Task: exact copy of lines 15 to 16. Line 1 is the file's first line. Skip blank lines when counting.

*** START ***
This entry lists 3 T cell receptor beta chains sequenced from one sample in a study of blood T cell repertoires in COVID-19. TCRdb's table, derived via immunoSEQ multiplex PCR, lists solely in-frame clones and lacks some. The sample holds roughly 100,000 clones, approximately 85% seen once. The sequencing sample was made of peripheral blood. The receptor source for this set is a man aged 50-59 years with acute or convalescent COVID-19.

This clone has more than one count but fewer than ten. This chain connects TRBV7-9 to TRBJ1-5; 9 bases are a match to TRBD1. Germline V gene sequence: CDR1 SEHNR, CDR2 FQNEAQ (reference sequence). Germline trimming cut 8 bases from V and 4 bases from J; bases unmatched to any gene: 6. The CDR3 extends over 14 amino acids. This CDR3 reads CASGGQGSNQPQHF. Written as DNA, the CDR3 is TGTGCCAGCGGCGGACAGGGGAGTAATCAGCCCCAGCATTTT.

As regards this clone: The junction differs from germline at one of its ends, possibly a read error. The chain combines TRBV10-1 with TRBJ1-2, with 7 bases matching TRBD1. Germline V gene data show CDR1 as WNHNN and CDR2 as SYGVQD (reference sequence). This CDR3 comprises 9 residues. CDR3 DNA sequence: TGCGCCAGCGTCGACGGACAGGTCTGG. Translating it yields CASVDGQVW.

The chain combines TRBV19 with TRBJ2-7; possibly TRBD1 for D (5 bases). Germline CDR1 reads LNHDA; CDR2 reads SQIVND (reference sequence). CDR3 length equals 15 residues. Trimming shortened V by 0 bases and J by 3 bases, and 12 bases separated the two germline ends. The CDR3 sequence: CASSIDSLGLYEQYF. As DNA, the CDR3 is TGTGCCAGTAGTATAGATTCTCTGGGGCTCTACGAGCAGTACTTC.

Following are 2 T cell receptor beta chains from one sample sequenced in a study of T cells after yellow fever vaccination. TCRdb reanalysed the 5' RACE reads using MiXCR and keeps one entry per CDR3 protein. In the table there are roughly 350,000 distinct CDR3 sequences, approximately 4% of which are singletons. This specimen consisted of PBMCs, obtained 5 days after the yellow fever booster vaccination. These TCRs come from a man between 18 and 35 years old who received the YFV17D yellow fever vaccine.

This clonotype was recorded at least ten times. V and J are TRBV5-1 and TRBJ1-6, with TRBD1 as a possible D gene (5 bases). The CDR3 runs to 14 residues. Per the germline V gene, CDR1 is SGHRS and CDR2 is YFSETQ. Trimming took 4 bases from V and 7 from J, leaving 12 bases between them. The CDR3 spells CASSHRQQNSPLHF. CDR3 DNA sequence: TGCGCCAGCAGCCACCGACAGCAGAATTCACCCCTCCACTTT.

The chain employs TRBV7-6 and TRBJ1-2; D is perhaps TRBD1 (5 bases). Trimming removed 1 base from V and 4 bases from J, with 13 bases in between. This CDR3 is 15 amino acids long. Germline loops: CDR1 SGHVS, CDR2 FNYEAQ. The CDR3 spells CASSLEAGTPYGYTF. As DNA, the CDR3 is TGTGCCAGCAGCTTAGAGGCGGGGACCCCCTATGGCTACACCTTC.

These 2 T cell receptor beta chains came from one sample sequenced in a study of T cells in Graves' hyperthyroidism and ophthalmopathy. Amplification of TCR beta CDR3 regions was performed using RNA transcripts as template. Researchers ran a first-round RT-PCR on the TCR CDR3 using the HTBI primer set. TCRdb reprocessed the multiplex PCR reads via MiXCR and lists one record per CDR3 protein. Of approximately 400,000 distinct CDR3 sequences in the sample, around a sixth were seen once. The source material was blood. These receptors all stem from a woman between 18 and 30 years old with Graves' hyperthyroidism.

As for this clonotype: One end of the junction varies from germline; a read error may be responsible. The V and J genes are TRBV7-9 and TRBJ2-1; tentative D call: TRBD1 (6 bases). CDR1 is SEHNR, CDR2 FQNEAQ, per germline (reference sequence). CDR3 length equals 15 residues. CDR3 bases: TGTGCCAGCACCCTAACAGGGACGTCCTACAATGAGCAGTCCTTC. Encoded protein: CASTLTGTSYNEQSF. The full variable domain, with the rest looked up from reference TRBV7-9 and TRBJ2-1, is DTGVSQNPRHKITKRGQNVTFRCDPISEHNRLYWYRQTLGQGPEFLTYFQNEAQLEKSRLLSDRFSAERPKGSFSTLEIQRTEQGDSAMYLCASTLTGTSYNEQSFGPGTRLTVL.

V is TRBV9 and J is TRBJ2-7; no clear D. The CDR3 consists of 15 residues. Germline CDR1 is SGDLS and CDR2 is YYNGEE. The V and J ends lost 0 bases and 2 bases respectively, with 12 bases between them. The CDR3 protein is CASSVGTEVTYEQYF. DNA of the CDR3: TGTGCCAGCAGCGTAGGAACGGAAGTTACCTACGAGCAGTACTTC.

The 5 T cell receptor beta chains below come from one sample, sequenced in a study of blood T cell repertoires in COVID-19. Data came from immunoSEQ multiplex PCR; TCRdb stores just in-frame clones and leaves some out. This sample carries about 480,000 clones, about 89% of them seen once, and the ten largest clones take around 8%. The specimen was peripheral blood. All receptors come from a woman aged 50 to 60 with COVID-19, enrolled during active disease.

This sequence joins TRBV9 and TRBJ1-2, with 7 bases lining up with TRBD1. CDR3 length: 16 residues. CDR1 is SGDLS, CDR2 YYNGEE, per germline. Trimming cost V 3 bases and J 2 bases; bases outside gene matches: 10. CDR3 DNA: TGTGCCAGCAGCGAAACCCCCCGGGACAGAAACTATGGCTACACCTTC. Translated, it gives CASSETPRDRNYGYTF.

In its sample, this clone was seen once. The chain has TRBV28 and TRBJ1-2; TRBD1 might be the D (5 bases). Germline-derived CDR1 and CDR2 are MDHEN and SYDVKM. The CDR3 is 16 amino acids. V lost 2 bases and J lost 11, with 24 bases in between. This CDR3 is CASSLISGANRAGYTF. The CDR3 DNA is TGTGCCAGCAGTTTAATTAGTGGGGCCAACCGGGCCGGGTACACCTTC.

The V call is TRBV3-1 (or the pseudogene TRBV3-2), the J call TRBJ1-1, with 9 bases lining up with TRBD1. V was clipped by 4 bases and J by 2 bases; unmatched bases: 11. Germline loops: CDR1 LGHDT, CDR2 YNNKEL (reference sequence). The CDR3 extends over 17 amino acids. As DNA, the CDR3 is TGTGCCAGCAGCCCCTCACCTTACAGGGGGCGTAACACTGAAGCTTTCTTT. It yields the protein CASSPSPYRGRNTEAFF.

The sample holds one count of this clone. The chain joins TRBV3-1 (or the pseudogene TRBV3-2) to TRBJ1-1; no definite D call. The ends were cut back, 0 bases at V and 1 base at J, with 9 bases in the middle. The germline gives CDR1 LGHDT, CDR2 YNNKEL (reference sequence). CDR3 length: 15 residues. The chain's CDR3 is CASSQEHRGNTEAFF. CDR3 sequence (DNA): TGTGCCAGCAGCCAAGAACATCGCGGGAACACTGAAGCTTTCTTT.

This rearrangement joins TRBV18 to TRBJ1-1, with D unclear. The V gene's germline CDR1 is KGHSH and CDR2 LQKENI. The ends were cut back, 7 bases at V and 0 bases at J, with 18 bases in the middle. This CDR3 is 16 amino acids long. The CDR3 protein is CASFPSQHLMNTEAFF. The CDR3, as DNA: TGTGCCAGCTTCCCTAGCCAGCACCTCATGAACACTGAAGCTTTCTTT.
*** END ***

The sample holds one count of this clone. The chain joins TRBV3-1 (or the pseudogene TRBV3-2) to TRBJ1-1; no definite D call. The ends were cut back, 0 bases at V and 1 base at J, with 9 bases in the middle. The germline gives CDR1 LGHDT, CDR2 YNNKEL (reference sequence). CDR3 length: 15 residues. The chain's CDR3 is CASSQEHRGNTEAFF. CDR3 sequence (DNA): TGTGCCAGCAGCCAAGAACATCGCGGGAACACTGAAGCTTTCTTT.

This rearrangement joins TRBV18 to TRBJ1-1, with D unclear. The V gene's germline CDR1 is KGHSH and CDR2 LQKENI. The ends were cut back, 7 bases at V and 0 bases at J, with 18 bases in the middle. This CDR3 is 16 amino acids long. The CDR3 protein is CASFPSQHLMNTEAFF. The CDR3, as DNA: TGTGCCAGCTTCCCTAGCCAGCACCTCATGAACACTGAAGCTTTCTTT.